Ninety-six percent of American workers say that using their paid time off is important to them. When your company culture not only preaches the value of taking PTO but also actively encourages it, you show your employees that using their PTO is also valuable to you. It’s also crucial for employee morale that managers lead by example. If executives and managers don’t take time off, how can employees feel empowered to do so? Make sure that your mandatory time off or minimum PTO policy applies to everyone, from the C-suite to your most recent hire.
Comply with international labor laws
Companies that hire international employees should factor local labor laws into their leave policy. While the US doesn’t have laws requiring companies to give their employees a minimum amount of vacation, other countries do.
Make sure to research minimum time-off regulations that exist wherever you hire employees, as they can differ from country to country. For example, employees in Argentina are entitled to 12 public holidays and up to 35 days of annual paid leave. Your unlimited PTO policy will stay in compliance with these laws if you offer employees at least their federally required time off per year.
Keep track of unlimited PTO requests to plan ahead
Turn a former administrative burden into a strategic planning tool for human resources by tracking your time-off requests. However, don’t keep track of PTO requests to punish people who take more time off than average. Instead, use your insights to uncover trends in the ways that people are taking time off, which you can use to improve your unlimited PTO policy.
Company-wide metrics can tell you about things like the average number of vacation days requested per employee. If that number is below the recommended amount of days off, it’s time to do some research. What factors are causing employees to take less time off? When you find out why, you can then plan how to fix those problems and make it easier for employees to take time off.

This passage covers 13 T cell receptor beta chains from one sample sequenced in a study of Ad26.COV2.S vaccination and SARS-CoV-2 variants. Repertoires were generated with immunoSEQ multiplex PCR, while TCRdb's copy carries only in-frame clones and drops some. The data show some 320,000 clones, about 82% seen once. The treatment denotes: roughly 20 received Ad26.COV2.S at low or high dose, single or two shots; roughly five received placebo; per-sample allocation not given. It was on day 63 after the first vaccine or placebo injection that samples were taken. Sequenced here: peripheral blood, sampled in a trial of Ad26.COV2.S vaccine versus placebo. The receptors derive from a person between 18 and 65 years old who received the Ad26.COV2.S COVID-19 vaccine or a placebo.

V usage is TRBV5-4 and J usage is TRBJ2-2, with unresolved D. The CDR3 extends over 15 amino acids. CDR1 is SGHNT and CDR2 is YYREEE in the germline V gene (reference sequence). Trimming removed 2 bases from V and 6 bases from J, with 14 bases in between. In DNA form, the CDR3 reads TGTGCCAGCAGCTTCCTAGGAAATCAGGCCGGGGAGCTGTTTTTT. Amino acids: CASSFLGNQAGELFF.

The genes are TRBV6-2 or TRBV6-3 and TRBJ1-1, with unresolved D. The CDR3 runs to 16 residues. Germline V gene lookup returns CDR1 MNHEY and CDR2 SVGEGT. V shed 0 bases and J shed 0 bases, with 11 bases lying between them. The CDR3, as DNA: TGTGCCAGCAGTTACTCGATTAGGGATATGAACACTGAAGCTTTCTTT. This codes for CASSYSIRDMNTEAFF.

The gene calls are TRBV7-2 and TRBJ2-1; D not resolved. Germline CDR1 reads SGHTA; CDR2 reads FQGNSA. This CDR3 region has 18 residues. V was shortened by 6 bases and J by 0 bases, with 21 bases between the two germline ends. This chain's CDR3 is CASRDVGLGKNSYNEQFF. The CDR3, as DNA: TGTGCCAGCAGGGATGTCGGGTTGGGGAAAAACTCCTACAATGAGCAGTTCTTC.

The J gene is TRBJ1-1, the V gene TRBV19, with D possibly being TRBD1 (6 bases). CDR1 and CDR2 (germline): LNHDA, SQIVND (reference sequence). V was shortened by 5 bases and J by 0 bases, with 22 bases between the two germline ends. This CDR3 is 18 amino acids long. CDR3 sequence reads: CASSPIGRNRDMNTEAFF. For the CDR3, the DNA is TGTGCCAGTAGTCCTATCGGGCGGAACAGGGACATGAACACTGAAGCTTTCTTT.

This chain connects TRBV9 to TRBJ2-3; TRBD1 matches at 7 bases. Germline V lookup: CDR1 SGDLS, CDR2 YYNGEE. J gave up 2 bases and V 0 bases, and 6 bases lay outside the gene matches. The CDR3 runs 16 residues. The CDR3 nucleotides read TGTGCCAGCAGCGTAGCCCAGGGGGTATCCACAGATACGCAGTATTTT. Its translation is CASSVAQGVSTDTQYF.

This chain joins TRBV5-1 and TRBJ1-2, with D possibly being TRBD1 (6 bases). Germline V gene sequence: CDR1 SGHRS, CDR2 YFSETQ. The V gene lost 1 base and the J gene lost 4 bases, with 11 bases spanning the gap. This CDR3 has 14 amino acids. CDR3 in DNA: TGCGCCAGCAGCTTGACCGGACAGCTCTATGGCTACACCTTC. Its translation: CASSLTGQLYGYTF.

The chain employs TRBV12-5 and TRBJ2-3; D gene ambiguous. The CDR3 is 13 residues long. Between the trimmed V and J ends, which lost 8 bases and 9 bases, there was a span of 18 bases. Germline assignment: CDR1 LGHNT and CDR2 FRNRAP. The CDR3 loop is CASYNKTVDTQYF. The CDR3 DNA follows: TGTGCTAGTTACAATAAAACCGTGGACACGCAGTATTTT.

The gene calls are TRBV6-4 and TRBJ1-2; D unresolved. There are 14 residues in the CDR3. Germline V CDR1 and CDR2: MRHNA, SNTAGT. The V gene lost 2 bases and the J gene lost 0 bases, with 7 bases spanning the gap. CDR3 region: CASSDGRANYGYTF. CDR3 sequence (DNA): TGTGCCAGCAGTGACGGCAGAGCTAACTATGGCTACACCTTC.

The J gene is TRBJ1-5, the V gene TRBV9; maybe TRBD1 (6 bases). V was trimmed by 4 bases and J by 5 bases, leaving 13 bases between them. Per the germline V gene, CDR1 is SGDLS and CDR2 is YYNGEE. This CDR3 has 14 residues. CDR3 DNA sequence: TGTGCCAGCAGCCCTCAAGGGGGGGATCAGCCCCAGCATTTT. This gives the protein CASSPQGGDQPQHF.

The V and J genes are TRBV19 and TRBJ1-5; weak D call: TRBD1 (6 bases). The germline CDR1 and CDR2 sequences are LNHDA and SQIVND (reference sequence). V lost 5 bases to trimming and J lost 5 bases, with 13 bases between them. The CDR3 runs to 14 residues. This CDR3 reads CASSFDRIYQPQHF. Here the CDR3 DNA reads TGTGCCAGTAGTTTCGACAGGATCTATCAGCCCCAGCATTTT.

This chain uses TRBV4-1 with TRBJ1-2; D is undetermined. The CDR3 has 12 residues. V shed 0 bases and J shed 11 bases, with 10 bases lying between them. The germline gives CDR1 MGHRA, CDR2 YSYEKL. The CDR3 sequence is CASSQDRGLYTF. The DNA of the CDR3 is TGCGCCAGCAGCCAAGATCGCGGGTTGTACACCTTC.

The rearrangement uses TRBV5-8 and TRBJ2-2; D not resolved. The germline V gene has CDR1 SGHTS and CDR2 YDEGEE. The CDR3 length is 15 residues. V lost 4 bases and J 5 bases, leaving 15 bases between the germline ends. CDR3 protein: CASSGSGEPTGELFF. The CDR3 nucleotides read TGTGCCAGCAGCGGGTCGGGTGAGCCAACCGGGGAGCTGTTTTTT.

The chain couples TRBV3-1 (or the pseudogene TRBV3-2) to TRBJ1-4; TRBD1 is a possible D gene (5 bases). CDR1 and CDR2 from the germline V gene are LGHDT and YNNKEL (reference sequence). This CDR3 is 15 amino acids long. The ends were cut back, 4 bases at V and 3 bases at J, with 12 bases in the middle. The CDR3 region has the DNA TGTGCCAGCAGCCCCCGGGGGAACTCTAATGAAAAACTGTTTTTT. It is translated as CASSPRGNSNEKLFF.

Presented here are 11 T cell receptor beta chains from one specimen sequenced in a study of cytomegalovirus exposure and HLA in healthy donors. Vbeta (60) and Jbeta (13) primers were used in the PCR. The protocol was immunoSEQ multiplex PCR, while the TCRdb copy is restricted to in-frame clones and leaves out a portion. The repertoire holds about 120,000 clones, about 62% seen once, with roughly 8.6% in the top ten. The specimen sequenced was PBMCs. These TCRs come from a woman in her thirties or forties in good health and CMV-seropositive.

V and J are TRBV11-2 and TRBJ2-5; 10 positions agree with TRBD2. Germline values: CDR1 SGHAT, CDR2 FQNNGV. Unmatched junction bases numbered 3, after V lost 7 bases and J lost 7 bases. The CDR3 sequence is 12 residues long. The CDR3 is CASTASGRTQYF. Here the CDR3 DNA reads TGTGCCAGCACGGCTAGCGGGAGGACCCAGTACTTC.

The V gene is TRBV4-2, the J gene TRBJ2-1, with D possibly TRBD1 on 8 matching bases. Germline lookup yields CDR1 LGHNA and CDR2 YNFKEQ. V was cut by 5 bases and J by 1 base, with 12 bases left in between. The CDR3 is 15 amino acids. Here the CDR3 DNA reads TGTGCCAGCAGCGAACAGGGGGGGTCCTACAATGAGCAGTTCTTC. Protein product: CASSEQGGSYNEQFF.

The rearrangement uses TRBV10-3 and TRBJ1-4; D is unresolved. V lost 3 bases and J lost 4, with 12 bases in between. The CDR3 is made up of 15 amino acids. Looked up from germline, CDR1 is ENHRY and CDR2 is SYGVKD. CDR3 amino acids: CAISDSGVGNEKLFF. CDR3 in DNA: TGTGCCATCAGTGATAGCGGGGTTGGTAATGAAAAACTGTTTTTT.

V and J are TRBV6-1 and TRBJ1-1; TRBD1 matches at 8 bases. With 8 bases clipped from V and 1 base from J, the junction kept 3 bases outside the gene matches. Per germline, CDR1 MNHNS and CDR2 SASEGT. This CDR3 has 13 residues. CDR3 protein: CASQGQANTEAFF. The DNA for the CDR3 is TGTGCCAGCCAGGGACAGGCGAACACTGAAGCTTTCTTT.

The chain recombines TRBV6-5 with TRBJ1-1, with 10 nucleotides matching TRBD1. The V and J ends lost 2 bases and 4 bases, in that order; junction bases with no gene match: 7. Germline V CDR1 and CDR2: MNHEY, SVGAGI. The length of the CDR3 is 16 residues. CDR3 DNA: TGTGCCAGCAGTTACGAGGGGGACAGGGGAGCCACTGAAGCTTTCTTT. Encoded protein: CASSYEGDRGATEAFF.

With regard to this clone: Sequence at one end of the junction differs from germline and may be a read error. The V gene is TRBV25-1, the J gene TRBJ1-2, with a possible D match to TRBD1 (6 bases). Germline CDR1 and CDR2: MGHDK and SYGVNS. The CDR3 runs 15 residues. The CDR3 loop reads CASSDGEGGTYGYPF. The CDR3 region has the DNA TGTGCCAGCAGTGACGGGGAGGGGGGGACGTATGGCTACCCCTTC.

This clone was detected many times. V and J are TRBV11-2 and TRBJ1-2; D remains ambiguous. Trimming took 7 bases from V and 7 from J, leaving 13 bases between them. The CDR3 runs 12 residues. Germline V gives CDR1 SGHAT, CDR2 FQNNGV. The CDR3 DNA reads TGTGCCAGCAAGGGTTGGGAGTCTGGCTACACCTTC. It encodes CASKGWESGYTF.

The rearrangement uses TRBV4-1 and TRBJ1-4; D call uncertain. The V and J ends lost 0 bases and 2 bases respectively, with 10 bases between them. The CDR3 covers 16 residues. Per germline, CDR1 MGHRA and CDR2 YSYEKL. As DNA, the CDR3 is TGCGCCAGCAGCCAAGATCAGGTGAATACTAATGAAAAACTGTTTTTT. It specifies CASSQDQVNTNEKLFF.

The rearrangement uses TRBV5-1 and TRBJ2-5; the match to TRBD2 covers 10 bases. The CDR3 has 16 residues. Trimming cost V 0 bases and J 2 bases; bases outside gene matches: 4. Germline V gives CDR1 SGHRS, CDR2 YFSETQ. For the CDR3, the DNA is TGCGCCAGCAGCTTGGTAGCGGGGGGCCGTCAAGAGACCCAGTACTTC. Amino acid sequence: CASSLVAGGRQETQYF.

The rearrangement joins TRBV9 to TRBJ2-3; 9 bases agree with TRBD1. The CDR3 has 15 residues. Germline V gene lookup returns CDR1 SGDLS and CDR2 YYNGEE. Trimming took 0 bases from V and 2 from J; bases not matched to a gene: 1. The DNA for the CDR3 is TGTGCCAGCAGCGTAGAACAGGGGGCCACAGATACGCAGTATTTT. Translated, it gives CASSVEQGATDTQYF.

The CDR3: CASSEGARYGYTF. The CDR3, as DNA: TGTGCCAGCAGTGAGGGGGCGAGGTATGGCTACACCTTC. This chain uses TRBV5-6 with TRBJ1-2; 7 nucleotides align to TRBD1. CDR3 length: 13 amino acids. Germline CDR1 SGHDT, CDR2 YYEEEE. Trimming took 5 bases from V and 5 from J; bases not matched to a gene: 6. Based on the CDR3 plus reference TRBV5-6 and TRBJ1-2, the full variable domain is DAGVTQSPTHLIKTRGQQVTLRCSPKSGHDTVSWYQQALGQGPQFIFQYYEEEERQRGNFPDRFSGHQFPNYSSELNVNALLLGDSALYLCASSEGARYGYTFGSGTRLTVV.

Learn what times of year you’re likely to receive more time-off requests and help managers and employees plan for coverage in advance. For example, if you know employees are more likely to take time off during the winter holidays, remind your team to start planning their time off during the fall.
You can also track PTO to make sure people are taking time off appropriately. This can help you enforce your required or recommended minimum PTO policy. You might notice if an employee is requesting an unreasonable amount of vacation — such as four weeks every three months — and be able to investigate what’s going on.
Embrace flexibility in your process
Just like the name implies, unlimited PTO is without limits. What your company policy looks like is ultimately up to you. You don’t have to adhere to any specific rules if they don’t serve your business’ and your employees’ needs. Be receptive to feedback from your employees about how your unlimited PTO policy is working — if it isn’t, be open to changing it. In order to really make unlimited PTO a high-value perk, make sure that your processes actually enable employees to reap the benefits.
⚖️ Legal Disclaimer: The information contained in this site is provided for informational purposes only, and should not be construed as legal advice on any subject matter.